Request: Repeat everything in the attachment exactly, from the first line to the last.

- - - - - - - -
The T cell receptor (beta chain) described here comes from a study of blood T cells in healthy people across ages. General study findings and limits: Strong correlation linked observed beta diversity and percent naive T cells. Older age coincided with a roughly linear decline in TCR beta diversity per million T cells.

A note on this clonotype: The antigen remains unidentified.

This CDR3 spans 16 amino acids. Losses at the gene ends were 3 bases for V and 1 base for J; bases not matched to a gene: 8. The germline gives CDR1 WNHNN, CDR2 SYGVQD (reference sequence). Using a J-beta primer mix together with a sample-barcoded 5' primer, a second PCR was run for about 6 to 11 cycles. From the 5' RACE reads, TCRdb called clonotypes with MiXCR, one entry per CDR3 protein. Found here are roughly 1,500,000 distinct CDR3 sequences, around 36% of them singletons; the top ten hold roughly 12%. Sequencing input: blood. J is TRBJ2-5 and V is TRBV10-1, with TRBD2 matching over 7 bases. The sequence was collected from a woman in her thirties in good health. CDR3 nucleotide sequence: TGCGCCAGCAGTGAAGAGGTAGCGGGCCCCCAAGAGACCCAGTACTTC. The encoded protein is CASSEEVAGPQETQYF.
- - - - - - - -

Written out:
The T cell receptor (beta chain) described here comes from a study of blood T cells in healthy people across ages. General study findings and limits: Strong correlation linked observed beta diversity and percent naive T cells. Older age coincided with a roughly linear decline in TCR beta diversity per million T cells.

A note on this clonotype: The antigen remains unidentified.

This CDR3 spans 16 amino acids. Losses at the gene ends were 3 bases for V and 1 base for J; bases not matched to a gene: 8. The germline gives CDR1 WNHNN, CDR2 SYGVQD (reference sequence). Using a J-beta primer mix together with a sample-barcoded 5' primer, a second PCR was run for about 6 to 11 cycles. From the 5' RACE reads, TCRdb called clonotypes with MiXCR, one entry per CDR3 protein. Found here are roughly 1,500,000 distinct CDR3 sequences, around 36% of them singletons; the top ten hold roughly 12%. Sequencing input: blood. J is TRBJ2-5 and V is TRBV10-1, with TRBD2 matching over 7 bases. The sequence was collected from a woman in her thirties in good health. CDR3 nucleotide sequence: TGCGCCAGCAGTGAAGAGGTAGCGGGCCCCCAAGAGACCCAGTACTTC. The encoded protein is CASSEEVAGPQETQYF.